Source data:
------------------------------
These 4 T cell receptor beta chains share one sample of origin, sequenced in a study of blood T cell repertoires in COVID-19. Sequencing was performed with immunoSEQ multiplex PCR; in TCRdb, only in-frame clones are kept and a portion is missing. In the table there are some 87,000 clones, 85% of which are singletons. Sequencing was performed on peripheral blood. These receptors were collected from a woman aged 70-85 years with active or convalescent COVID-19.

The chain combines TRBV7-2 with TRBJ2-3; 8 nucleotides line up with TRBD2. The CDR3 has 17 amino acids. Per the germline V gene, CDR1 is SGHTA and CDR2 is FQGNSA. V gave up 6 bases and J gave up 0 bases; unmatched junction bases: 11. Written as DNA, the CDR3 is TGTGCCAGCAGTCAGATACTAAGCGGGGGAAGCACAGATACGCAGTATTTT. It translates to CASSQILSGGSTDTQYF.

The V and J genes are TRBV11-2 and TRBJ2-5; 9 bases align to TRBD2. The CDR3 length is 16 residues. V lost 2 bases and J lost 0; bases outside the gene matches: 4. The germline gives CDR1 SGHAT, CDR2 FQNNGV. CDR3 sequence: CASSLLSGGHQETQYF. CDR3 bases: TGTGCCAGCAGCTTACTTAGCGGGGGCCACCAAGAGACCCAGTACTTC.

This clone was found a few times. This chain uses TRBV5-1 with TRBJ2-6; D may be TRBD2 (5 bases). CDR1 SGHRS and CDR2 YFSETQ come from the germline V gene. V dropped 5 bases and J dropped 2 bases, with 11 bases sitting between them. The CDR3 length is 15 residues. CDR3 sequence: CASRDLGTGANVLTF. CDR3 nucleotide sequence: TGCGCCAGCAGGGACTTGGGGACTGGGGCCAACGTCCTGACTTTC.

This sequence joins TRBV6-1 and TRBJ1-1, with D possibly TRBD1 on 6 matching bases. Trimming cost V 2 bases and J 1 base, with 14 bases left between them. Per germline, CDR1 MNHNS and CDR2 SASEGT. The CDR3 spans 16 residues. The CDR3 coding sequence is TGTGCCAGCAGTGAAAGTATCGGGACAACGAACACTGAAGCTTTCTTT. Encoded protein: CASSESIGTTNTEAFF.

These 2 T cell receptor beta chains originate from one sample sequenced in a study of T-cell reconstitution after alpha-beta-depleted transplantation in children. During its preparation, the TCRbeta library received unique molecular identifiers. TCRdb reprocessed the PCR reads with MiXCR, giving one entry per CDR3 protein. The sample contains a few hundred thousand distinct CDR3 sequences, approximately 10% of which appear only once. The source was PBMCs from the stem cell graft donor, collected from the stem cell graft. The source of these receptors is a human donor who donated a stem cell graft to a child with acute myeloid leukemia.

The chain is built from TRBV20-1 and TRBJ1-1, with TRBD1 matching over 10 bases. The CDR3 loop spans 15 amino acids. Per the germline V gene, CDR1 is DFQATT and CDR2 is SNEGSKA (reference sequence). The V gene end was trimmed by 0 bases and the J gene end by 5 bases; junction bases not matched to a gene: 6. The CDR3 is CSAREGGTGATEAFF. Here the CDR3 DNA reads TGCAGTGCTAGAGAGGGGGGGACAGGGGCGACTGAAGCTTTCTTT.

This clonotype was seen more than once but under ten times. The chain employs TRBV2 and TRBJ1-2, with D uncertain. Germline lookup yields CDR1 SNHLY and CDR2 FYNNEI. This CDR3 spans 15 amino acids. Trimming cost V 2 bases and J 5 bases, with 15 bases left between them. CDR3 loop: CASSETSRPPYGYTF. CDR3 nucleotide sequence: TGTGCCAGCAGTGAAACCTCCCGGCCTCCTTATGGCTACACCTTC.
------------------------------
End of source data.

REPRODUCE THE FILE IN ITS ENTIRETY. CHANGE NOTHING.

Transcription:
These 4 T cell receptor beta chains share one sample of origin, sequenced in a study of blood T cell repertoires in COVID-19. Sequencing was performed with immunoSEQ multiplex PCR; in TCRdb, only in-frame clones are kept and a portion is missing. In the table there are some 87,000 clones, 85% of which are singletons. Sequencing was performed on peripheral blood. These receptors were collected from a woman aged 70-85 years with active or convalescent COVID-19.

The chain combines TRBV7-2 with TRBJ2-3; 8 nucleotides line up with TRBD2. The CDR3 has 17 amino acids. Per the germline V gene, CDR1 is SGHTA and CDR2 is FQGNSA. V gave up 6 bases and J gave up 0 bases; unmatched junction bases: 11. Written as DNA, the CDR3 is TGTGCCAGCAGTCAGATACTAAGCGGGGGAAGCACAGATACGCAGTATTTT. It translates to CASSQILSGGSTDTQYF.

The V and J genes are TRBV11-2 and TRBJ2-5; 9 bases align to TRBD2. The CDR3 length is 16 residues. V lost 2 bases and J lost 0; bases outside the gene matches: 4. The germline gives CDR1 SGHAT, CDR2 FQNNGV. CDR3 sequence: CASSLLSGGHQETQYF. CDR3 bases: TGTGCCAGCAGCTTACTTAGCGGGGGCCACCAAGAGACCCAGTACTTC.

This clone was found a few times. This chain uses TRBV5-1 with TRBJ2-6; D may be TRBD2 (5 bases). CDR1 SGHRS and CDR2 YFSETQ come from the germline V gene. V dropped 5 bases and J dropped 2 bases, with 11 bases sitting between them. The CDR3 length is 15 residues. CDR3 sequence: CASRDLGTGANVLTF. CDR3 nucleotide sequence: TGCGCCAGCAGGGACTTGGGGACTGGGGCCAACGTCCTGACTTTC.

This sequence joins TRBV6-1 and TRBJ1-1, with D possibly TRBD1 on 6 matching bases. Trimming cost V 2 bases and J 1 base, with 14 bases left between them. Per germline, CDR1 MNHNS and CDR2 SASEGT. The CDR3 spans 16 residues. The CDR3 coding sequence is TGTGCCAGCAGTGAAAGTATCGGGACAACGAACACTGAAGCTTTCTTT. Encoded protein: CASSESIGTTNTEAFF.

These 2 T cell receptor beta chains originate from one sample sequenced in a study of T-cell reconstitution after alpha-beta-depleted transplantation in children. During its preparation, the TCRbeta library received unique molecular identifiers. TCRdb reprocessed the PCR reads with MiXCR, giving one entry per CDR3 protein. The sample contains a few hundred thousand distinct CDR3 sequences, approximately 10% of which appear only once. The source was PBMCs from the stem cell graft donor, collected from the stem cell graft. The source of these receptors is a human donor who donated a stem cell graft to a child with acute myeloid leukemia.

The chain is built from TRBV20-1 and TRBJ1-1, with TRBD1 matching over 10 bases. The CDR3 loop spans 15 amino acids. Per the germline V gene, CDR1 is DFQATT and CDR2 is SNEGSKA (reference sequence). The V gene end was trimmed by 0 bases and the J gene end by 5 bases; junction bases not matched to a gene: 6. The CDR3 is CSAREGGTGATEAFF. Here the CDR3 DNA reads TGCAGTGCTAGAGAGGGGGGGACAGGGGCGACTGAAGCTTTCTTT.

This clonotype was seen more than once but under ten times. The chain employs TRBV2 and TRBJ1-2, with D uncertain. Germline lookup yields CDR1 SNHLY and CDR2 FYNNEI. This CDR3 spans 15 amino acids. Trimming cost V 2 bases and J 5 bases, with 15 bases left between them. CDR3 loop: CASSETSRPPYGYTF. CDR3 nucleotide sequence: TGTGCCAGCAGTGAAACCTCCCGGCCTCCTTATGGCTACACCTTC.